Berlin - Alongside a penchant for faxing, the German love of cash has been a mainstay of expat jokes and complaints for decades. Then in the pandemic the unthinkable happened: bakeries, Spätis and cafés began accepting plastic for small sums. In Berlin, some businesses even put up "cards only" signs - an ice cream shop in Prenzlauer Berg and a pasta restaurant in Mitte come to mind.

That said, the demand for cash in Germany remains as high as ever, according to the Bundesbank, the country's central bank.

"I suspect that people hoarded cash during the corona crisis out of uncertainty and because of a lack of opportunity to spend money," Bundesbank board member Johannes Beermann told news agency dpa.  "Uncertainty in the pandemic is high."

The Bundesbank suspects that hoarding is behind an estimated 40 per cent of cash withdrawals in Germany.

Cash is believed by many to be a safe way to park one's money during a crisis. When the pandemic hit Europe in full force in March 2020, demand for banknotes was particularly high.  In 2020, the total the value of banknotes issued by the Bundesbank rose by 9.5 per cent. The last time the amount of cash in circulation rose that much was in 2014 - which saw a 10.2 per cent increase.

Corona has changed Germans' payment behaviour

"When and how the development will normalise in the wake of falling corona numbers and the associated easing of restrictions cannot yet be estimated," Beermann said. "We are currently noticing in our branches that cash deposits and withdrawals are increasing again."

At the end of May 2021, banknotes issued by the Bundesbank with a value of €839bn were in circulation, 52 billion or 6.6 per cent more than a year earlier.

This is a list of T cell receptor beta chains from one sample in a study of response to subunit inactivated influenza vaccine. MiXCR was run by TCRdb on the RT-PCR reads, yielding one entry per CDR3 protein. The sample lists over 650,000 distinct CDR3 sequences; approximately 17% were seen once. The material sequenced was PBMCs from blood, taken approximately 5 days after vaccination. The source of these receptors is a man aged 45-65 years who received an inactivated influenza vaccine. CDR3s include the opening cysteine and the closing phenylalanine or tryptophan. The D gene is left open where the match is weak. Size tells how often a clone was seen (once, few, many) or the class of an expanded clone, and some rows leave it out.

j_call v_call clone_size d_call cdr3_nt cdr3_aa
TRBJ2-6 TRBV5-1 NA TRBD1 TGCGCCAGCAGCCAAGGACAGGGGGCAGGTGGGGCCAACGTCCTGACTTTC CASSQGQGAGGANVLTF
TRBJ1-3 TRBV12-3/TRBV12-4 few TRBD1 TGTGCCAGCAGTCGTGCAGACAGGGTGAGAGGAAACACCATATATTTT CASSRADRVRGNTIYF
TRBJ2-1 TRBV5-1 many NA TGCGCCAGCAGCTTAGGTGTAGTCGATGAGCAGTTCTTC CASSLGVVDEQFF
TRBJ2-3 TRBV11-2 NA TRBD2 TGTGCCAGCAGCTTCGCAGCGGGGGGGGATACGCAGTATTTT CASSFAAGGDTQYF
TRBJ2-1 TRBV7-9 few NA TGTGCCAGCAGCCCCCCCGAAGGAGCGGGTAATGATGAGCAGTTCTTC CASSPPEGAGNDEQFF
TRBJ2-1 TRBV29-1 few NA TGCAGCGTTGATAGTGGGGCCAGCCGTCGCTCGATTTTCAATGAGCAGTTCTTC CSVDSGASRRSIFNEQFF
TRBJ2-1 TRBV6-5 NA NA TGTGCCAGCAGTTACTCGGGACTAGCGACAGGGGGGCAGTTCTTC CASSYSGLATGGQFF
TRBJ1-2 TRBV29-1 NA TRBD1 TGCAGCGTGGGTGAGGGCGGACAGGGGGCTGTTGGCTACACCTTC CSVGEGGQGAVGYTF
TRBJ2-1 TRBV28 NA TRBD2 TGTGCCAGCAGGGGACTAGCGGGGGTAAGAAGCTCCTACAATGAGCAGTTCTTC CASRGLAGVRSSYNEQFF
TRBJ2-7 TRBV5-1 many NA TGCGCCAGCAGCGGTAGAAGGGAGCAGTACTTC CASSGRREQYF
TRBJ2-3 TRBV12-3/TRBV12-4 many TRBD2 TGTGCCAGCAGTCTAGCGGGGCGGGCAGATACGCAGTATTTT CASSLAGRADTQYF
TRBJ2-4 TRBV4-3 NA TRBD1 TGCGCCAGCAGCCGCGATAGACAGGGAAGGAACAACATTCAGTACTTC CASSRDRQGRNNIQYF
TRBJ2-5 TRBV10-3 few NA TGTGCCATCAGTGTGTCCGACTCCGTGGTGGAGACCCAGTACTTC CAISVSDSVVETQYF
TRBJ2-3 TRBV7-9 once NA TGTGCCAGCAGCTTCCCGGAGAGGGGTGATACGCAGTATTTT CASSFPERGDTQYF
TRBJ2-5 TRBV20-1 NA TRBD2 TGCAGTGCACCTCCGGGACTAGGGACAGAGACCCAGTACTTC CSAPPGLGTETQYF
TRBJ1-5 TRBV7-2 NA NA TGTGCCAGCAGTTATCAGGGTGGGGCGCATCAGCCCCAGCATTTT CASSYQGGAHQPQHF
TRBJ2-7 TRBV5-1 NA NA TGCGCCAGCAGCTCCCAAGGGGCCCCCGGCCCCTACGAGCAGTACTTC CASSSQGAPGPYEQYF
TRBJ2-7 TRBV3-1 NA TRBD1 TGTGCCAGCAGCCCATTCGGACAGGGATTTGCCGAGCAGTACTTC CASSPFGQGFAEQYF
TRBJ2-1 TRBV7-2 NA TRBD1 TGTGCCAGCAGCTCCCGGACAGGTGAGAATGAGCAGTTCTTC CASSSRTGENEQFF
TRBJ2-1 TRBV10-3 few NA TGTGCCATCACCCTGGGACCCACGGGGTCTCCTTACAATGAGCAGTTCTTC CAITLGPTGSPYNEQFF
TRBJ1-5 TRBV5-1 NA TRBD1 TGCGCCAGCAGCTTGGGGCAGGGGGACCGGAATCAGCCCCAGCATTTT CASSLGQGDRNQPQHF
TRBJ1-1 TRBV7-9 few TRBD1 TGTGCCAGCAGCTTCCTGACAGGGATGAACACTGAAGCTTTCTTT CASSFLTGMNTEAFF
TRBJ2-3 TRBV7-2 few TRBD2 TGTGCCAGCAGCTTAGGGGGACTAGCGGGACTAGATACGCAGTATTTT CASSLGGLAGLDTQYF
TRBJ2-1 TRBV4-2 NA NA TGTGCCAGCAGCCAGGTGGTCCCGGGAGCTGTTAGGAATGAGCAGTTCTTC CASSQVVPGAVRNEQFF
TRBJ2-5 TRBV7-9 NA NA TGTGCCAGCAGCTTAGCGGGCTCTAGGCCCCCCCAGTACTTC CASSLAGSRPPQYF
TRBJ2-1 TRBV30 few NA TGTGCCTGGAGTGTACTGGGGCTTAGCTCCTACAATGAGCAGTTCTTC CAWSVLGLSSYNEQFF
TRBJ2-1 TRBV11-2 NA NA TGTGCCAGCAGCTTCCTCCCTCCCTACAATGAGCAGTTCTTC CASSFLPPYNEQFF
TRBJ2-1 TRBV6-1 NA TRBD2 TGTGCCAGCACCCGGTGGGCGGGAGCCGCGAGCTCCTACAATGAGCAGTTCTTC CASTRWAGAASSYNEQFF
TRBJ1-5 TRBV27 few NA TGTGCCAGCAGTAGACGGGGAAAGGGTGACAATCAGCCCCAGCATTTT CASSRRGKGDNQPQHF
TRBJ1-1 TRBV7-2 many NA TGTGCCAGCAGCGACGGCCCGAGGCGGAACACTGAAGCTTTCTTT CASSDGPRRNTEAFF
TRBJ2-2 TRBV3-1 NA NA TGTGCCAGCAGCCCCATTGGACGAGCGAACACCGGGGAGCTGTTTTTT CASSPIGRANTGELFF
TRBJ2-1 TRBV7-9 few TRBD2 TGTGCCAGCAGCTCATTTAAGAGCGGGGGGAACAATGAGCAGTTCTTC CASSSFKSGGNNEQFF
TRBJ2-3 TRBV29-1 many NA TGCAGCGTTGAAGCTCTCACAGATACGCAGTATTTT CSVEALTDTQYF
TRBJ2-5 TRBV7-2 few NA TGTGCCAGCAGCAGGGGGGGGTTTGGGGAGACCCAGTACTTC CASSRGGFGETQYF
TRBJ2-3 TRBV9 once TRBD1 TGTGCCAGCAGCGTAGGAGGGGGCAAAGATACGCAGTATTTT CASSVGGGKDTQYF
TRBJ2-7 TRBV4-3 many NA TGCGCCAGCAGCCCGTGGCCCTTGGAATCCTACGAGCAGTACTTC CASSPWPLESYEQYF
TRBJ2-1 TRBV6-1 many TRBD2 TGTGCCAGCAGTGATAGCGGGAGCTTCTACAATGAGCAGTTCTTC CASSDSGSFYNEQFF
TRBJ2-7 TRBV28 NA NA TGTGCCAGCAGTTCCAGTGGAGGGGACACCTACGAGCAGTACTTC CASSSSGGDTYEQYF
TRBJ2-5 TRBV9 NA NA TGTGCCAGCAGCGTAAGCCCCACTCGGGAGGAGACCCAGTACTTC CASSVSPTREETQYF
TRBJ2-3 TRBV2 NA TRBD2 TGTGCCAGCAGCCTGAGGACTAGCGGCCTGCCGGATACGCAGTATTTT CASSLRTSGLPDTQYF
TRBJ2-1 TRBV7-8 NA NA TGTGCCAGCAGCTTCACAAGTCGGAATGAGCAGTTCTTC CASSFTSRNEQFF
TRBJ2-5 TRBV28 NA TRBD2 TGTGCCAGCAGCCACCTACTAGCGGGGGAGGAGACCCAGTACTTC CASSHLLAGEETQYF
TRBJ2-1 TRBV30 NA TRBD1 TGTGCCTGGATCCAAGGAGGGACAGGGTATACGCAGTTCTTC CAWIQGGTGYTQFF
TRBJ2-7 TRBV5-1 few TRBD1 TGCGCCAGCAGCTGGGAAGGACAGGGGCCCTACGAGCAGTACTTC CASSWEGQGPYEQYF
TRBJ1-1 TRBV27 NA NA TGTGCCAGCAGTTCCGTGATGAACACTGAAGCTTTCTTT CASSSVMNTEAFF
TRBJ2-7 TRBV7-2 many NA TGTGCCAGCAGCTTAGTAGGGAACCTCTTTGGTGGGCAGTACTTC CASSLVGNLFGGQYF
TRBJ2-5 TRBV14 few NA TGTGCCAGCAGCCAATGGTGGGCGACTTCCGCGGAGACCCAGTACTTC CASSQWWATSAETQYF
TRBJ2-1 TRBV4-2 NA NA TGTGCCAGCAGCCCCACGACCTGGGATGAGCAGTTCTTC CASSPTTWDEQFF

Thanks to corona, though, consumer payment did change in 2020. According to a recent study by EHI, a Cologne-based retail research institute, every third purchase in stores is now paid for by card. "The crisis has accelerated the decline of cash sales in stationary retail by at least three years. Cards - along with fast growing e-commerce - are the clear winners of the crisis," explained study author Horst Rüter.

Cash still king

According to the central bank, avoiding negative interest rates may also play an increasing role. Commercial banks in the euro area have to pay 0.5 per cent penalty interest when they park money with the European Central Bank (ECB). Many financial institutions pass on the costs to business customers, but increasingly also to private account holders.

With a share of 60 per cent, cash is still by far the most popular means of payment in Germany. The Bundesbank predicts that will remain the case for the forseeable future.

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